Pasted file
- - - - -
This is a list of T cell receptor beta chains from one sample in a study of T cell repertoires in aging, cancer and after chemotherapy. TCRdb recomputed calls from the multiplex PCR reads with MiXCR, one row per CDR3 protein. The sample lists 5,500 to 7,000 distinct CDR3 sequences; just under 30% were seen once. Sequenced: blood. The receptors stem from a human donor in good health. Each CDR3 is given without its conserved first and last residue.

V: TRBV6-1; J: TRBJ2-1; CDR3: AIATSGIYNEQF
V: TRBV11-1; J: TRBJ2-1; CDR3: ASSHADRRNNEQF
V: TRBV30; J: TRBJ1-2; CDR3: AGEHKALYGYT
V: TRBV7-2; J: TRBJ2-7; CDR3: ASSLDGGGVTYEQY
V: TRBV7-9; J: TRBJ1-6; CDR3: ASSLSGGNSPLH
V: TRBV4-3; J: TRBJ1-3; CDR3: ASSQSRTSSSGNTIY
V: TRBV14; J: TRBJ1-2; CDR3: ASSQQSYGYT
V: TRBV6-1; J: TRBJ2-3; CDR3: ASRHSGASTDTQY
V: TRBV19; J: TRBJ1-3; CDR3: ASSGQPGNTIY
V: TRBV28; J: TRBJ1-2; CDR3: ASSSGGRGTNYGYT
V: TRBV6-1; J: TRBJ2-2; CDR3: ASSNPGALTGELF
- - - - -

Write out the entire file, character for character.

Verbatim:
This is a list of T cell receptor beta chains from one sample in a study of T cell repertoires in aging, cancer and after chemotherapy. TCRdb recomputed calls from the multiplex PCR reads with MiXCR, one row per CDR3 protein. The sample lists 5,500 to 7,000 distinct CDR3 sequences; just under 30% were seen once. Sequenced: blood. The receptors stem from a human donor in good health. Each CDR3 is given without its conserved first and last residue.

V: TRBV6-1; J: TRBJ2-1; CDR3: AIATSGIYNEQF
V: TRBV11-1; J: TRBJ2-1; CDR3: ASSHADRRNNEQF
V: TRBV30; J: TRBJ1-2; CDR3: AGEHKALYGYT
V: TRBV7-2; J: TRBJ2-7; CDR3: ASSLDGGGVTYEQY
V: TRBV7-9; J: TRBJ1-6; CDR3: ASSLSGGNSPLH
V: TRBV4-3; J: TRBJ1-3; CDR3: ASSQSRTSSSGNTIY
V: TRBV14; J: TRBJ1-2; CDR3: ASSQQSYGYT
V: TRBV6-1; J: TRBJ2-3; CDR3: ASRHSGASTDTQY
V: TRBV19; J: TRBJ1-3; CDR3: ASSGQPGNTIY
V: TRBV28; J: TRBJ1-2; CDR3: ASSSGGRGTNYGYT
V: TRBV6-1; J: TRBJ2-2; CDR3: ASSNPGALTGELF